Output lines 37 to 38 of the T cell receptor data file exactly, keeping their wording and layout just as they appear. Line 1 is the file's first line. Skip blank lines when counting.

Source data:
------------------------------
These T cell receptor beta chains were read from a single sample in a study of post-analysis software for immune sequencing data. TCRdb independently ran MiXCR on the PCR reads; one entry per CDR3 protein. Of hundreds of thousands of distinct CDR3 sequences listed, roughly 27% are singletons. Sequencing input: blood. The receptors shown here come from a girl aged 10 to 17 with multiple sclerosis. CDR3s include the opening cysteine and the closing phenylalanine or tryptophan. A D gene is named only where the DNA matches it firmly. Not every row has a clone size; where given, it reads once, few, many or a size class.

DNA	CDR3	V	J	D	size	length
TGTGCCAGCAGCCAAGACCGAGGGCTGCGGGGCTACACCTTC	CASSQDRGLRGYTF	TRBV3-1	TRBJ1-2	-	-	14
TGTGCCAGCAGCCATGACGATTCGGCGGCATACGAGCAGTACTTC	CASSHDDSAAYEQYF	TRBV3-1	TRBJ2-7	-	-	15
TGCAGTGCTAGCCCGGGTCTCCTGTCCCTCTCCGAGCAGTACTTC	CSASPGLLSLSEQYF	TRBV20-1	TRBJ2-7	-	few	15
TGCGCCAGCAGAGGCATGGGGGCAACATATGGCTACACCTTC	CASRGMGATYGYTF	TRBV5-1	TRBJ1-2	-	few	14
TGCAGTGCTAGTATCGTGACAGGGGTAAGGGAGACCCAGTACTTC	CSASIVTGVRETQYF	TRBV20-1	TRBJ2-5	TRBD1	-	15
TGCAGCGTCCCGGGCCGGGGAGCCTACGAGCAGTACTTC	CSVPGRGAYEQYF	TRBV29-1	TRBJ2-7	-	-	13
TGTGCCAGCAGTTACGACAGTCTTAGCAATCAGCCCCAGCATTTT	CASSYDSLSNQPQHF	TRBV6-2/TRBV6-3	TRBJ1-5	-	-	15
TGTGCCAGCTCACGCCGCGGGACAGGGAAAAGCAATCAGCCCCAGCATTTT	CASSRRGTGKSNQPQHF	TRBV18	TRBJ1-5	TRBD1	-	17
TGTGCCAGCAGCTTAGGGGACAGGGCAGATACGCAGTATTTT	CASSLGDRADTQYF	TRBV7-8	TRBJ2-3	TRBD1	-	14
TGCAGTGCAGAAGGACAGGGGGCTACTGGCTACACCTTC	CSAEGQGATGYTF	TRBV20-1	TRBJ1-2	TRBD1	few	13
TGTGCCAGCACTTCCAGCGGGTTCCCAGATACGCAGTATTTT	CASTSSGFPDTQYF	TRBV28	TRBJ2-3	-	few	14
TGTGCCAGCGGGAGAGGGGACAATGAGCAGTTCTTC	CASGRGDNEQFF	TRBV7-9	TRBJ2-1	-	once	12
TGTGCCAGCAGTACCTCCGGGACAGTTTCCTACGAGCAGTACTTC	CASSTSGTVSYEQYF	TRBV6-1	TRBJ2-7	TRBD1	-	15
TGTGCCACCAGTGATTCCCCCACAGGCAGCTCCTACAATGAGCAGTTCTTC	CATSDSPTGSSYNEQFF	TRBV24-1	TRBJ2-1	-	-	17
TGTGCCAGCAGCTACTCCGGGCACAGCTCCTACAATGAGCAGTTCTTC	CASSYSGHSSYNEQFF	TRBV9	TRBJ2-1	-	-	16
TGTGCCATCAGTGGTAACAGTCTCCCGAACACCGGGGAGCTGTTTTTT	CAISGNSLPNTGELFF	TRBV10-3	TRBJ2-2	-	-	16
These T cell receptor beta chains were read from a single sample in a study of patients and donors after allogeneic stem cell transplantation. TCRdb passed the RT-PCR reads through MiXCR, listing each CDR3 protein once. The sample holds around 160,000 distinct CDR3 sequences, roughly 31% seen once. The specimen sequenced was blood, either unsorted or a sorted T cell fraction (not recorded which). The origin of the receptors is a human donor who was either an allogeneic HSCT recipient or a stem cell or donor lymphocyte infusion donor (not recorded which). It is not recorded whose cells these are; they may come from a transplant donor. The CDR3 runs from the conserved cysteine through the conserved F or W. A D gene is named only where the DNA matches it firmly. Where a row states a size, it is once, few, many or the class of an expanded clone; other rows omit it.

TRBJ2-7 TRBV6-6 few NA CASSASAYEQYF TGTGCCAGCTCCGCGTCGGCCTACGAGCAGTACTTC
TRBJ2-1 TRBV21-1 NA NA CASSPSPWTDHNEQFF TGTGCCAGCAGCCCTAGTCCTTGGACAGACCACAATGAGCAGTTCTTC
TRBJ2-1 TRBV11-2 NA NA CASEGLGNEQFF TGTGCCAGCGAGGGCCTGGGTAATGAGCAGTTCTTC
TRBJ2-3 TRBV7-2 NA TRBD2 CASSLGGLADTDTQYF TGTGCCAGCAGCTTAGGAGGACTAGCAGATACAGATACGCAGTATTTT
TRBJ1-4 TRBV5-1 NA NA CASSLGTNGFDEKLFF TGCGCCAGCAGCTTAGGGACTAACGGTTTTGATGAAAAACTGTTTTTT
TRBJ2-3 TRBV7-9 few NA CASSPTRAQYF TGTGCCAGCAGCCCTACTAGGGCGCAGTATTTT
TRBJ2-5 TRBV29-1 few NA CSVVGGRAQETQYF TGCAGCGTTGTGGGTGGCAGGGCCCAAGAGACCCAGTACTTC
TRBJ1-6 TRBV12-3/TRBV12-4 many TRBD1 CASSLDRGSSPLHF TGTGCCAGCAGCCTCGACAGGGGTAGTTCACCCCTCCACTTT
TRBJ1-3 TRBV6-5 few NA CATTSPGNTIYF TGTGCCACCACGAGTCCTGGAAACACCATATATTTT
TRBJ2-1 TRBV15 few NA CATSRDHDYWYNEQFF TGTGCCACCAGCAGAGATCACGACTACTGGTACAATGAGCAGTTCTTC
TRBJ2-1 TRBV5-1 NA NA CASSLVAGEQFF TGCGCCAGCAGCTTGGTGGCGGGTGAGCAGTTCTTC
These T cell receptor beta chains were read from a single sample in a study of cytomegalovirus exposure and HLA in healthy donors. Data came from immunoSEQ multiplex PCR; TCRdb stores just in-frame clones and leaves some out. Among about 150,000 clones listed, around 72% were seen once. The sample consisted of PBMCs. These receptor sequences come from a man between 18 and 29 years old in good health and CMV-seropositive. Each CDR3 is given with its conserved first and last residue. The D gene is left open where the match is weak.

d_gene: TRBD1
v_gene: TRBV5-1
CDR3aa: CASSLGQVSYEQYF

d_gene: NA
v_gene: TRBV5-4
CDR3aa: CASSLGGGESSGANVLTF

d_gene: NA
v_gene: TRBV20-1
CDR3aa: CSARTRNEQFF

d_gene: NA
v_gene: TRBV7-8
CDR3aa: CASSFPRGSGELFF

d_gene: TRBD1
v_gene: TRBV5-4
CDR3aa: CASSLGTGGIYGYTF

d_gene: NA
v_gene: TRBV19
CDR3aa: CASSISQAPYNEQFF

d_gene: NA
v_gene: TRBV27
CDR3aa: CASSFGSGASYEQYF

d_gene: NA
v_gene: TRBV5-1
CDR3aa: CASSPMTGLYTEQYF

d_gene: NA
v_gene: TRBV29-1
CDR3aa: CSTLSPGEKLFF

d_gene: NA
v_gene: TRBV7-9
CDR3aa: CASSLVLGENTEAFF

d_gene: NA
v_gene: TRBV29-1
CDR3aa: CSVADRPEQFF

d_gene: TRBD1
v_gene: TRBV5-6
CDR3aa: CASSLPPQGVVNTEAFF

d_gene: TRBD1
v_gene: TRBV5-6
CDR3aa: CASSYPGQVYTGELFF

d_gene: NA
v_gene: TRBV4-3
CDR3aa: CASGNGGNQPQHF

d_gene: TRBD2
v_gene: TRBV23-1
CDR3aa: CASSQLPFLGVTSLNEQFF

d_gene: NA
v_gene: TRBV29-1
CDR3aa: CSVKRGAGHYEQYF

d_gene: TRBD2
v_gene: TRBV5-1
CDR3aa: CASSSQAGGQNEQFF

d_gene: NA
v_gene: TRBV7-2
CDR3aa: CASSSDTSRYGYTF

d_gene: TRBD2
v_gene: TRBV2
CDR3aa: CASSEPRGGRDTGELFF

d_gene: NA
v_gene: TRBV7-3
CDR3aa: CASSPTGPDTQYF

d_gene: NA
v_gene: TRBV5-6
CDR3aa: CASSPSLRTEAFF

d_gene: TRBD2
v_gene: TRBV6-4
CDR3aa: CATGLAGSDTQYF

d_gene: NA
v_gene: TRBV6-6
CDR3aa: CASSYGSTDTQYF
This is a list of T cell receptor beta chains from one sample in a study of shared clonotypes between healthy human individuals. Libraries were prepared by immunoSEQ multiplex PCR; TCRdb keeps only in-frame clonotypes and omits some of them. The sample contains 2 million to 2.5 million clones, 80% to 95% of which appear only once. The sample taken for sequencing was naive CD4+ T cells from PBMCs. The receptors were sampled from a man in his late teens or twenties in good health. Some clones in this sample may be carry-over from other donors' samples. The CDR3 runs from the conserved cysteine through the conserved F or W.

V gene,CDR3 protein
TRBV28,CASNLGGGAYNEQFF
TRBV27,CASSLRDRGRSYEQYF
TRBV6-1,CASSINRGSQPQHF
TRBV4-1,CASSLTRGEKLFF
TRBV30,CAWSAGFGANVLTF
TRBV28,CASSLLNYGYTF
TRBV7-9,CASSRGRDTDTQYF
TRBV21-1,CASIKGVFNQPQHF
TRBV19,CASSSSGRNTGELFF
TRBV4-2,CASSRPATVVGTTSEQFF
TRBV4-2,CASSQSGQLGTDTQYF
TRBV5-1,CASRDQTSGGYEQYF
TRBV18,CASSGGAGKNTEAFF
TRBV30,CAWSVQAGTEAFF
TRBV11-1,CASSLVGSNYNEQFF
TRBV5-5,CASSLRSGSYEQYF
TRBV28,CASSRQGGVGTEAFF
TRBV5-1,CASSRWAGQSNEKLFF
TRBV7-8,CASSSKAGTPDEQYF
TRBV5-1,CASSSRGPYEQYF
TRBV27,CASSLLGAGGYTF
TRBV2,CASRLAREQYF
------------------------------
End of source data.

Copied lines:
CDR3aa: CASSLGGGESSGANVLTF

d_gene: NA